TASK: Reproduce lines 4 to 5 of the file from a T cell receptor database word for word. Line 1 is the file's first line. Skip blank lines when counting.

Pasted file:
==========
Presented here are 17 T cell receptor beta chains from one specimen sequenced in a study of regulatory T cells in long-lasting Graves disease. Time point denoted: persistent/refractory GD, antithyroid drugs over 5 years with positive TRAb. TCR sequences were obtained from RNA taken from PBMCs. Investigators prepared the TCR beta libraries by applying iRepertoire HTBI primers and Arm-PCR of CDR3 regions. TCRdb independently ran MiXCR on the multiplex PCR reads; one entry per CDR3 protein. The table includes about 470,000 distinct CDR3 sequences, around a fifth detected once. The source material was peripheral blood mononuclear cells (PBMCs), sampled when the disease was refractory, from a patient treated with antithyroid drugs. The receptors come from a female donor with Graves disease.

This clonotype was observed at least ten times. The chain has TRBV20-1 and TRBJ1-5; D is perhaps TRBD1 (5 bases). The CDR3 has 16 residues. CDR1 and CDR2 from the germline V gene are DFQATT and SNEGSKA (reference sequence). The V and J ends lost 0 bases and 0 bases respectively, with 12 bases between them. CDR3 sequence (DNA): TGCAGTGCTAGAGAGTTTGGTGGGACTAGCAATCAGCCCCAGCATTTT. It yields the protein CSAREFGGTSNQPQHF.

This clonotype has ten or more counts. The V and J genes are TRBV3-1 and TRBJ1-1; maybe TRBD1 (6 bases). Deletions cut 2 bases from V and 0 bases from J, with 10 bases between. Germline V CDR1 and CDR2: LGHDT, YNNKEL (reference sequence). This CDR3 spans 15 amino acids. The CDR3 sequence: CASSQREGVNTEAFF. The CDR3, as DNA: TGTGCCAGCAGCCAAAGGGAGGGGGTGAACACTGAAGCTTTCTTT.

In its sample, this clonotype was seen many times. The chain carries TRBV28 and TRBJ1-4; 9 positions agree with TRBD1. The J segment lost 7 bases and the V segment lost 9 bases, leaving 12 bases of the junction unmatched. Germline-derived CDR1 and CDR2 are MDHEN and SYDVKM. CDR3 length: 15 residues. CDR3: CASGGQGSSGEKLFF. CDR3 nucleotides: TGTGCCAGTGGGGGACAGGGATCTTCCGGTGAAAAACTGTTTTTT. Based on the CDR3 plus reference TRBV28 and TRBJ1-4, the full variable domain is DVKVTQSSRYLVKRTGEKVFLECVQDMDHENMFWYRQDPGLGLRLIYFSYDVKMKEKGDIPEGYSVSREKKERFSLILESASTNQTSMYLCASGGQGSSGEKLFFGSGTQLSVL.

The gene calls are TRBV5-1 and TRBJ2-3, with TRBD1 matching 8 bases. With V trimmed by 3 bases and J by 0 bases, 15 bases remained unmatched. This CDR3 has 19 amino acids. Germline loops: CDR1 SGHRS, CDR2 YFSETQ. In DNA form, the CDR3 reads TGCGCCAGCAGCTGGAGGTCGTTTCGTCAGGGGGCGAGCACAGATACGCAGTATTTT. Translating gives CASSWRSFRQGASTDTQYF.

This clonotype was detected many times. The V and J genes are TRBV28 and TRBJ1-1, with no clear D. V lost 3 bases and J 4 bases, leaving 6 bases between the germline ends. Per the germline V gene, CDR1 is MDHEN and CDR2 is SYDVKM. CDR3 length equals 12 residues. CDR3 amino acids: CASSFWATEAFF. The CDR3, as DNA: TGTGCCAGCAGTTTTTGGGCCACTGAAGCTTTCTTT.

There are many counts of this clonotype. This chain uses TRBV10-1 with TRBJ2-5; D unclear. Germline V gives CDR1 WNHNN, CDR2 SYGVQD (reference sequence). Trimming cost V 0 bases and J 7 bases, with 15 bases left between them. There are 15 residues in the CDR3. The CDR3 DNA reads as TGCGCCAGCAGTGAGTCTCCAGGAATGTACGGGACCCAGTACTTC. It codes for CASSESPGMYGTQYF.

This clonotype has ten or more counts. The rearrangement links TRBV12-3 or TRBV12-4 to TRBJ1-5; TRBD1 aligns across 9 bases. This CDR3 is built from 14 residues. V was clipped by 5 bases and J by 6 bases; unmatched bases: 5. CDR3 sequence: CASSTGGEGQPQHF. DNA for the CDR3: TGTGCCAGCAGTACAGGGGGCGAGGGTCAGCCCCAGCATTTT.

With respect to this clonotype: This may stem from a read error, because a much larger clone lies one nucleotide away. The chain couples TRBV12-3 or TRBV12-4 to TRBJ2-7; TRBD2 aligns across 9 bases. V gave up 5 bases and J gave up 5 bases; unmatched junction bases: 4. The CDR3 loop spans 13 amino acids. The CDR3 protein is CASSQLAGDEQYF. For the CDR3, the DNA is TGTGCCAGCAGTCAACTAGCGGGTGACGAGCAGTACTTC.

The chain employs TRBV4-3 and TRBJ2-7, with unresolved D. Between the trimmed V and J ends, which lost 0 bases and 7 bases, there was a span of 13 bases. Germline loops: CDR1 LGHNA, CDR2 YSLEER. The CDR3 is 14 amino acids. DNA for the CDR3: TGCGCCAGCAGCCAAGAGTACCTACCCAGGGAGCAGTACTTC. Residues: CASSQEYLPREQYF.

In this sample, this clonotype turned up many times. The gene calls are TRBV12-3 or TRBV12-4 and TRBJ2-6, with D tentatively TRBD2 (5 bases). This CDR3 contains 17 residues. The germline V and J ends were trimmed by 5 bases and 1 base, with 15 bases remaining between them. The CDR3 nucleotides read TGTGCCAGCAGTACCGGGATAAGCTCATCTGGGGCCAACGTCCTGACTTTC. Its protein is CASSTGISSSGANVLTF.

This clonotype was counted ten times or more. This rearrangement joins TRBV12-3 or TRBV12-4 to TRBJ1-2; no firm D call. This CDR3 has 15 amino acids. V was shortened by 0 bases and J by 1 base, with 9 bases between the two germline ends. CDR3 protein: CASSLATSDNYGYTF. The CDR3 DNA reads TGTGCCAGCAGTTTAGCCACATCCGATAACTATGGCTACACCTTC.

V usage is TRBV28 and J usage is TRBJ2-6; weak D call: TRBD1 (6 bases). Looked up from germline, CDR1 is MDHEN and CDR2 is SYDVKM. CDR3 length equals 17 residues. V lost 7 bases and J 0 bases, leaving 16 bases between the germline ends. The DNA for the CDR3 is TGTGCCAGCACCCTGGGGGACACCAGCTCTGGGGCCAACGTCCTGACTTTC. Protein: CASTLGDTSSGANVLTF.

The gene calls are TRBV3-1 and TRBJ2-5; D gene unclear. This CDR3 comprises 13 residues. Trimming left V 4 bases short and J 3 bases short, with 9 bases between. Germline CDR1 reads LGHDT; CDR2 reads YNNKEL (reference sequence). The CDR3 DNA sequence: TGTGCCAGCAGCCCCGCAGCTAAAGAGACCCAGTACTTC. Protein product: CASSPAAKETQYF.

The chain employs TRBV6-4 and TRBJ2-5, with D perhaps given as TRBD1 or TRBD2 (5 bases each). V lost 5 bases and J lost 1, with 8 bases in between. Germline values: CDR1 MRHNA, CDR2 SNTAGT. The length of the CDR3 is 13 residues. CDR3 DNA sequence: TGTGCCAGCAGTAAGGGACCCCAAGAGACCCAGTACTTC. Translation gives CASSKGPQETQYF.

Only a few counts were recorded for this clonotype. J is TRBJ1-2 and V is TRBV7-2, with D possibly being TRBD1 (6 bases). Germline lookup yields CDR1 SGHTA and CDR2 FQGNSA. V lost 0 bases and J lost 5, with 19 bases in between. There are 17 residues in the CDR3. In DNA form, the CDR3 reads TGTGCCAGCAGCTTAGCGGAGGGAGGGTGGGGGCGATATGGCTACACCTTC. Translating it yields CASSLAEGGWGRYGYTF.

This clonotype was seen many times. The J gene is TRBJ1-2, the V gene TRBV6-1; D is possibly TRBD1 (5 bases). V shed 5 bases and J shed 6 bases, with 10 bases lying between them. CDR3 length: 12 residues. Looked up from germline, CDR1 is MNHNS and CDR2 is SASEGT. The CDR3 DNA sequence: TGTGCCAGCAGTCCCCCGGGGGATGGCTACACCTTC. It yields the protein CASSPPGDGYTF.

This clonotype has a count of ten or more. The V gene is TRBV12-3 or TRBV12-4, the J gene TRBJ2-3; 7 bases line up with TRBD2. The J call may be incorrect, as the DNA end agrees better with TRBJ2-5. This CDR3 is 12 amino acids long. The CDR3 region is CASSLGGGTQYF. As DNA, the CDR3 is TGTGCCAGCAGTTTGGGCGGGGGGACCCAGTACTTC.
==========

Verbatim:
In its sample, this clonotype was seen many times. The chain carries TRBV28 and TRBJ1-4; 9 positions agree with TRBD1. The J segment lost 7 bases and the V segment lost 9 bases, leaving 12 bases of the junction unmatched. Germline-derived CDR1 and CDR2 are MDHEN and SYDVKM. CDR3 length: 15 residues. CDR3: CASGGQGSSGEKLFF. CDR3 nucleotides: TGTGCCAGTGGGGGACAGGGATCTTCCGGTGAAAAACTGTTTTTT. Based on the CDR3 plus reference TRBV28 and TRBJ1-4, the full variable domain is DVKVTQSSRYLVKRTGEKVFLECVQDMDHENMFWYRQDPGLGLRLIYFSYDVKMKEKGDIPEGYSVSREKKERFSLILESASTNQTSMYLCASGGQGSSGEKLFFGSGTQLSVL.

The gene calls are TRBV5-1 and TRBJ2-3, with TRBD1 matching 8 bases. With V trimmed by 3 bases and J by 0 bases, 15 bases remained unmatched. This CDR3 has 19 amino acids. Germline loops: CDR1 SGHRS, CDR2 YFSETQ. In DNA form, the CDR3 reads TGCGCCAGCAGCTGGAGGTCGTTTCGTCAGGGGGCGAGCACAGATACGCAGTATTTT. Translating gives CASSWRSFRQGASTDTQYF.